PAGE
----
Without going into the nitty gritty, we’ve pulled together the skeleton for our site (just in time for Halloween) and have begun to flesh out this conversation with a design contractor.  Not only is it important for us to think about how to tell the story of SNCC, it’s important for us to think about how to present it.

Who Are you and Why are you Here: a Duke Digital Collections Poster

This week, my colleague Will Sexton and I (as well as several other Duke folks) are attending the Digital Library Federation conference in beautiful Vancouver, British Columbia.  While here, we presented a poster on our work to assess scholarly use of digital collections.   Please have a look at our poster below.

DC.DLF-poster.FINAL copy
Click image for a larger version


If you are interested in learning more about our assessment project, check out these previous blog posts:

We will also publish a report based on our survey findings sometime in the next few months – so stay tuned!

Today is the New Future: The Tripod3 Project and our Next-Gen UI for Digital Collections

Yesterday was Back to the Future day, and the Internet had a lot of fun with it. I guess now it falls to each and every one of us, to determine whether or not today begins a new future. It’s certainly true for Duke Digital Collections.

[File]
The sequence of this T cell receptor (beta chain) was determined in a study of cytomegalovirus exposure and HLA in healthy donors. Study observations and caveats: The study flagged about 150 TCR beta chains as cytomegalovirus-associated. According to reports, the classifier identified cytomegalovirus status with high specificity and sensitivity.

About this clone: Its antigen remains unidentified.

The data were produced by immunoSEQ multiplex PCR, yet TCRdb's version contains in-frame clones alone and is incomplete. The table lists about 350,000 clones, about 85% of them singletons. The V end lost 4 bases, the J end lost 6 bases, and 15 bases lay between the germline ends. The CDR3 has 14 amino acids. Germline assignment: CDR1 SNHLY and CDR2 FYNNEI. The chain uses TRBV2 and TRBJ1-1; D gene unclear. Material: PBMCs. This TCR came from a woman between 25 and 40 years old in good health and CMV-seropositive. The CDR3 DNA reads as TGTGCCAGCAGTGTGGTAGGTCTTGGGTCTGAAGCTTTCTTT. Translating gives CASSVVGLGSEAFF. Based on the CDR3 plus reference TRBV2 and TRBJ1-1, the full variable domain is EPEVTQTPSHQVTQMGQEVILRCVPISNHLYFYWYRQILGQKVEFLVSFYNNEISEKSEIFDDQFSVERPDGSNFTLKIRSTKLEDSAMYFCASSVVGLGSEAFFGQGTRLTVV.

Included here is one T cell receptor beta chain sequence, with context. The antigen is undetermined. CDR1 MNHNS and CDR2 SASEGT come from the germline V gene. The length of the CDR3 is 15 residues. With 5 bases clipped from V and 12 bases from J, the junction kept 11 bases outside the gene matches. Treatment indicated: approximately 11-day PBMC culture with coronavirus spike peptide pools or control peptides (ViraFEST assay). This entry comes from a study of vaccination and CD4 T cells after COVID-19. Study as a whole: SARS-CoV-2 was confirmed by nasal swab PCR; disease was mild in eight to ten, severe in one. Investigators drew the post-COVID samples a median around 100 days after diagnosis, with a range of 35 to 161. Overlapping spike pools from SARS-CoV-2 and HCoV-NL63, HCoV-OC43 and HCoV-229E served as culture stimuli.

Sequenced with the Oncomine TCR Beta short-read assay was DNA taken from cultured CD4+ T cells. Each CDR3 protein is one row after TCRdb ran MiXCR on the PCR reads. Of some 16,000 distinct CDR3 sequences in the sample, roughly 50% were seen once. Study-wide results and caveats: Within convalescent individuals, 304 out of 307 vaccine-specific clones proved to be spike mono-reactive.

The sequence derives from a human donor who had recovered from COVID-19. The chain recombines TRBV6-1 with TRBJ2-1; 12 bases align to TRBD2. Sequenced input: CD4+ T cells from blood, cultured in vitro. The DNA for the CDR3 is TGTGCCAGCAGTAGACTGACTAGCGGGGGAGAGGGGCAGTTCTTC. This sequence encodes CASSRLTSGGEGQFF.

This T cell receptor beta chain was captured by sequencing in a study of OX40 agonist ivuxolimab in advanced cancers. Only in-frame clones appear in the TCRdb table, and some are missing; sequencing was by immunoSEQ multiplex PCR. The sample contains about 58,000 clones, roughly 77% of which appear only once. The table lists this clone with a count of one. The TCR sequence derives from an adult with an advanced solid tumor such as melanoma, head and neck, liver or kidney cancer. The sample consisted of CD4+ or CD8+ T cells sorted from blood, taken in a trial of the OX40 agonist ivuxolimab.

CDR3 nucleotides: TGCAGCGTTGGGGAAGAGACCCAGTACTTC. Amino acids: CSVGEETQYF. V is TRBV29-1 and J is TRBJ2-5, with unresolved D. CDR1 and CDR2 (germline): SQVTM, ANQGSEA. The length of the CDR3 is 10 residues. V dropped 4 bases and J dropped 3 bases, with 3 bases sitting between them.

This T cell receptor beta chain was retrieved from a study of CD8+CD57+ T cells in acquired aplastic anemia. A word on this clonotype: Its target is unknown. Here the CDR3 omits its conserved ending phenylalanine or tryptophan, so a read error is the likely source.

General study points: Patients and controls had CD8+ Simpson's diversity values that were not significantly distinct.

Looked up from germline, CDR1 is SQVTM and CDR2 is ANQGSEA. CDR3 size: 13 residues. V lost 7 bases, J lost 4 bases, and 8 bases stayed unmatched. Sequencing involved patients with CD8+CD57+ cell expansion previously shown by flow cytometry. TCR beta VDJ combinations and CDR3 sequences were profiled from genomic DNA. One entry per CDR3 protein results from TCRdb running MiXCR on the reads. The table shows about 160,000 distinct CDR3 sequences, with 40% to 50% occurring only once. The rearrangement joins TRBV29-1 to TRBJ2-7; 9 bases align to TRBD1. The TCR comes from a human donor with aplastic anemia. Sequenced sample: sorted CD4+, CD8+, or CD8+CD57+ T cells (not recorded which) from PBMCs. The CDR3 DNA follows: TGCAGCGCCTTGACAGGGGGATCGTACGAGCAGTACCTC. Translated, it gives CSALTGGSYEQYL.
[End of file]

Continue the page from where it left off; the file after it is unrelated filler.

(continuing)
Today we roll out – softly – the first release of Tripod3, the next-generation platform for digital collections. For now, the current version supports a single, new collection, the W. Duke, Sons & Co. Advertising Materials, 1880-1910. We’re excited about both the collection – which Noah Huffman previewed in this blog almost exactly a year ago – and the platform, which represents a major milestone in a project that began nearly a year ago.

The next few months will see a great deal more work on the project. We have new collections scheduled for December and the first quarter of 2016, we’ll gradually migrate the collections from our existing site, and we’ll be developing the features and the look of the new site in an iterative process of feedback, analysis, and implementation. Our current plan is to have nearly all of the content of Duke Digital Collections available in the new platform by the end of March, 2016.

The completion of the Tripod3 project will mean the end of life for the current-generation platform, which we call, to no one’s surprise, Tripod2. However, we have not set an exact timeline for sunsetting Tripod2. During the transitional phase, we will do everything we can to make the architecture of Duke Digital Collections transparent, and our plans clear.